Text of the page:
… but notices no improvement of cessation rates beyond 24 weeks of treatment
Administered in this form as part of a withdrawal, the substance at the heart of tobacco addiction raises only few controversy. Conducted in the United States between 2009 and 2014, the US study concluded on the safe use of long-term nicotine patches. It also reports a better efficacy in smoking cessation if used longer than the term “standard” 8 weeks defined in the study. However, it does no improvement on smoking cessation rates beyond 24 weeks of use.
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The researchers of the analyzed 525 withdrawal attempts in a population of smokers seeking for treatments. They have participated in 12 behavioral coaching sessions and were given a nicotine patch for periods ranging from 8, 24 and 52 weeks.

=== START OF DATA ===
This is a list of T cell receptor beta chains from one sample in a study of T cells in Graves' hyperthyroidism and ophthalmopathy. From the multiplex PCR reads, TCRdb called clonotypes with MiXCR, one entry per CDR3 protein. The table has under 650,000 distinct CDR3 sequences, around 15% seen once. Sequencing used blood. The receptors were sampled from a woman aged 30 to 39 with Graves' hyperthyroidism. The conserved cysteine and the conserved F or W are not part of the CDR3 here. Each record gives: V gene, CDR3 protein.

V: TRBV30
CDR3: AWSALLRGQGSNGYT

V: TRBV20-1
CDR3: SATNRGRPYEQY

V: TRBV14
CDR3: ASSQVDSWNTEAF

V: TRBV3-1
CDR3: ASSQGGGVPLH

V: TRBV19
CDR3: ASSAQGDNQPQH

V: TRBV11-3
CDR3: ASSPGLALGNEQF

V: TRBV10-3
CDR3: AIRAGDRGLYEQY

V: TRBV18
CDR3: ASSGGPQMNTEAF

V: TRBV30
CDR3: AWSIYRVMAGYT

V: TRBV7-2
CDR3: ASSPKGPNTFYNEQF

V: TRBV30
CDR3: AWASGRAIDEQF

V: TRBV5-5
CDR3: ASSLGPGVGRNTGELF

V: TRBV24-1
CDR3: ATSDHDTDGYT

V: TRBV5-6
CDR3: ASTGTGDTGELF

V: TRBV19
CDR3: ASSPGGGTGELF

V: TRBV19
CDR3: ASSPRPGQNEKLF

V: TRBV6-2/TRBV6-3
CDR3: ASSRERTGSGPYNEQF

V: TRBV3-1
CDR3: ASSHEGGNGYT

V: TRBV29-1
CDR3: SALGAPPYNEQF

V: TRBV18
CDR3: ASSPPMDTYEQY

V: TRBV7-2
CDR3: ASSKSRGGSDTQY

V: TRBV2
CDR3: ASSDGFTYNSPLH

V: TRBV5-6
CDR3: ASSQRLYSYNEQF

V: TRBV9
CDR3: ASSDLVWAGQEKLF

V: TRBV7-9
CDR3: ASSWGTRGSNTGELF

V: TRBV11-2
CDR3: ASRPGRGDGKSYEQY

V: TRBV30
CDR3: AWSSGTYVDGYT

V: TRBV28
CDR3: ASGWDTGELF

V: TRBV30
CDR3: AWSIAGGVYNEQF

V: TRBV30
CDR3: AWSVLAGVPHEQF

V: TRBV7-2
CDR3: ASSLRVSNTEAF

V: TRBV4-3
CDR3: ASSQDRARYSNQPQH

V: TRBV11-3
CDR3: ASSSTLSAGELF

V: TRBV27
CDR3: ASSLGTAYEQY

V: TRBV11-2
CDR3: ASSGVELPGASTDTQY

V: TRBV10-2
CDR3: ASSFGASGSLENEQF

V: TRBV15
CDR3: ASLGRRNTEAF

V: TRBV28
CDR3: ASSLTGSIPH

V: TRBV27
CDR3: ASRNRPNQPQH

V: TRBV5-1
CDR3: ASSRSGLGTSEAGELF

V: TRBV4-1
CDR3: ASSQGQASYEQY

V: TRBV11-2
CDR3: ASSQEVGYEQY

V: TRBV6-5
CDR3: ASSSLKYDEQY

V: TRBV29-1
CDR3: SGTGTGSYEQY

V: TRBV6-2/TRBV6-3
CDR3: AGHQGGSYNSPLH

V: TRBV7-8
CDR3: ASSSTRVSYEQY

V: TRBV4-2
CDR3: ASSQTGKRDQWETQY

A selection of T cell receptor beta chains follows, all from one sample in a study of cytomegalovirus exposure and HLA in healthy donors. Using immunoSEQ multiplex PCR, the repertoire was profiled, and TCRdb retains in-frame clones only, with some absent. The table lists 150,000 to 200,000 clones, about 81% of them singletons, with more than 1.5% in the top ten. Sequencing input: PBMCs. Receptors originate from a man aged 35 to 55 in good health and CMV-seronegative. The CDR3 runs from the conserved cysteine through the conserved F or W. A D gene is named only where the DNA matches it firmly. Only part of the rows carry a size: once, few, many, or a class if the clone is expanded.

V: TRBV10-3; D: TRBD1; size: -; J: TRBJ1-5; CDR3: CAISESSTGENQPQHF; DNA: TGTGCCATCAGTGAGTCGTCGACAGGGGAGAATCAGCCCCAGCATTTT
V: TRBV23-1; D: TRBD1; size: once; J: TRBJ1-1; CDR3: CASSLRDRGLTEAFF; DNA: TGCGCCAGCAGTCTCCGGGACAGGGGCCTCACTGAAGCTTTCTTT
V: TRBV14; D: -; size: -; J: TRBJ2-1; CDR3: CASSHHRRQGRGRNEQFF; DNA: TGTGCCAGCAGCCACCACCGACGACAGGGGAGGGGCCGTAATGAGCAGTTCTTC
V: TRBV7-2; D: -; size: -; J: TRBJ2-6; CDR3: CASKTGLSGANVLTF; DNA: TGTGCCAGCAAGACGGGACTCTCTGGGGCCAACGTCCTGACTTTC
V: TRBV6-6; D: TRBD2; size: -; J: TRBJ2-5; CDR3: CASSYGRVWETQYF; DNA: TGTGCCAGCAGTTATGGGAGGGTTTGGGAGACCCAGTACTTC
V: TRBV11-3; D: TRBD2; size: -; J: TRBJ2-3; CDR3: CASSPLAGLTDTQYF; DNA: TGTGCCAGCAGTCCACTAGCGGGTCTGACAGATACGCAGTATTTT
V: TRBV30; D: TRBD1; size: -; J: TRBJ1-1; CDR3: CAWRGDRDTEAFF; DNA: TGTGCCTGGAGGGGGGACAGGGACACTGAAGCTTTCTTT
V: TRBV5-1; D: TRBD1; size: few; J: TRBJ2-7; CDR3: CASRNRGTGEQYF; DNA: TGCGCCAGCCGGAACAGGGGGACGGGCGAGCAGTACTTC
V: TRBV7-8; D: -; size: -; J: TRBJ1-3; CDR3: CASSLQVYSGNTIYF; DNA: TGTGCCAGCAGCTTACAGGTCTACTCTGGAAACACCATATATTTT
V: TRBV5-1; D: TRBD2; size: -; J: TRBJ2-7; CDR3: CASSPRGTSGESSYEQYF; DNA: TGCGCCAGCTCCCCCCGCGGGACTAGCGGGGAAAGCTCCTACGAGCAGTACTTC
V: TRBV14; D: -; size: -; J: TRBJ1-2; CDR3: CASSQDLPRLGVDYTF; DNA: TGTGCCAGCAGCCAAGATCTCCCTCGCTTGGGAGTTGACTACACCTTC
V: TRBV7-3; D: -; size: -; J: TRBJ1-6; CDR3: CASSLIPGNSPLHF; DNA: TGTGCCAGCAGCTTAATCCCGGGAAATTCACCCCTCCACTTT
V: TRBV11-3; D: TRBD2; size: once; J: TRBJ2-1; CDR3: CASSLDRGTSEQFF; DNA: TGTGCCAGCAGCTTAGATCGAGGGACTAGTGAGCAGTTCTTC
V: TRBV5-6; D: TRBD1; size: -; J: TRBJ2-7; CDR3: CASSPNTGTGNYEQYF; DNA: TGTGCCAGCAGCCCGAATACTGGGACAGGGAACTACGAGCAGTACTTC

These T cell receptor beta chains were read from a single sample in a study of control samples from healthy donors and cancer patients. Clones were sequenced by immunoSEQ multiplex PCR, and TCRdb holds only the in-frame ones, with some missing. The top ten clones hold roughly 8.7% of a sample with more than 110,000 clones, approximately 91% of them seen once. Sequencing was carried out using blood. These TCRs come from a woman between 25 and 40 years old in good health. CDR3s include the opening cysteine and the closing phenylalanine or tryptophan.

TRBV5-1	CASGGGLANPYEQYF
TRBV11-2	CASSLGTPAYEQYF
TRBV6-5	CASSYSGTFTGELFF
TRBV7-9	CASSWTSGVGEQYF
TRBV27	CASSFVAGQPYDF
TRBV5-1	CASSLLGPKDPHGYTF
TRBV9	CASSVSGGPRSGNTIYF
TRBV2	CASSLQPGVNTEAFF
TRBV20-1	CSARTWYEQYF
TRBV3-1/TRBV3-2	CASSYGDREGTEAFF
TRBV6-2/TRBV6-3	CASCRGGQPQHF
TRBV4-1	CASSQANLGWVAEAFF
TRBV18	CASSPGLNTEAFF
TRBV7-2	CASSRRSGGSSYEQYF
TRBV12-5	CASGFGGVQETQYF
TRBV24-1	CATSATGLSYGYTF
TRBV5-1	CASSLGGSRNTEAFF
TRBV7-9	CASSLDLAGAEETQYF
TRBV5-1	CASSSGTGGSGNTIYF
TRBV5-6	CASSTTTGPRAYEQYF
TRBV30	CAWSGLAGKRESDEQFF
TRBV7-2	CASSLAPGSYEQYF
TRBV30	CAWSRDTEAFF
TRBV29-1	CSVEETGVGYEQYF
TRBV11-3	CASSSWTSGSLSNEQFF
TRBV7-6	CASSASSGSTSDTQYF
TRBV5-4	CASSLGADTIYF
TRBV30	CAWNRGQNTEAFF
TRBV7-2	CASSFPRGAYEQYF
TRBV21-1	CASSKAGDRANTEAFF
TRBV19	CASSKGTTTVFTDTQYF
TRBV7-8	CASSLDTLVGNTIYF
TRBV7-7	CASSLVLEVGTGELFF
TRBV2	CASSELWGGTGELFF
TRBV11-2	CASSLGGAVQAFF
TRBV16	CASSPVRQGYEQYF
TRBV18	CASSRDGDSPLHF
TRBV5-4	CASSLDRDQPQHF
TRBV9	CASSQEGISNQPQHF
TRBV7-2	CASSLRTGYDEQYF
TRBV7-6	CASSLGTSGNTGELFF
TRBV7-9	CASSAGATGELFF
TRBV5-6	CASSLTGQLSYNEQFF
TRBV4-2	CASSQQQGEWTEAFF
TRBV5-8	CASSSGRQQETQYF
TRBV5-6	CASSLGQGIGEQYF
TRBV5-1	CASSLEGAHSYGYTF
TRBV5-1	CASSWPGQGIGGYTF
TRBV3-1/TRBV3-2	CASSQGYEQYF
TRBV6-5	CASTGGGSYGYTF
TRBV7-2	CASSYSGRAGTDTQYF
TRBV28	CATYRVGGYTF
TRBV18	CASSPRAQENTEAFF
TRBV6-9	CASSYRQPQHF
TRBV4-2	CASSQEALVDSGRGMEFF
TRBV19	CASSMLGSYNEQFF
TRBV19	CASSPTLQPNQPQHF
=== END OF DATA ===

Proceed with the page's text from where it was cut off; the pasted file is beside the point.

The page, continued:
27.2% of the participants in the groups 24 and 52 weeks had smoked no cigarette after 24 weeks, while only 21.7% of participants Group 8 had refrained. Moreover, scientists have observed other positive effects among of long-term exposure: Men and women who had failed weaning during the study still had a longer abstinence period before relapse compared to participants of group 8 weeks.
Schnoll, R. A., Goelz, P. M., Veluz-Wilkins, A., Blazekovic, S., Powers, L., Leone, F. T., … & Hitsman, B. (2015). Long-term nicotine replacement therapy: a randomized clinical trial. JAMA internal medicine, 175(4), 504-511.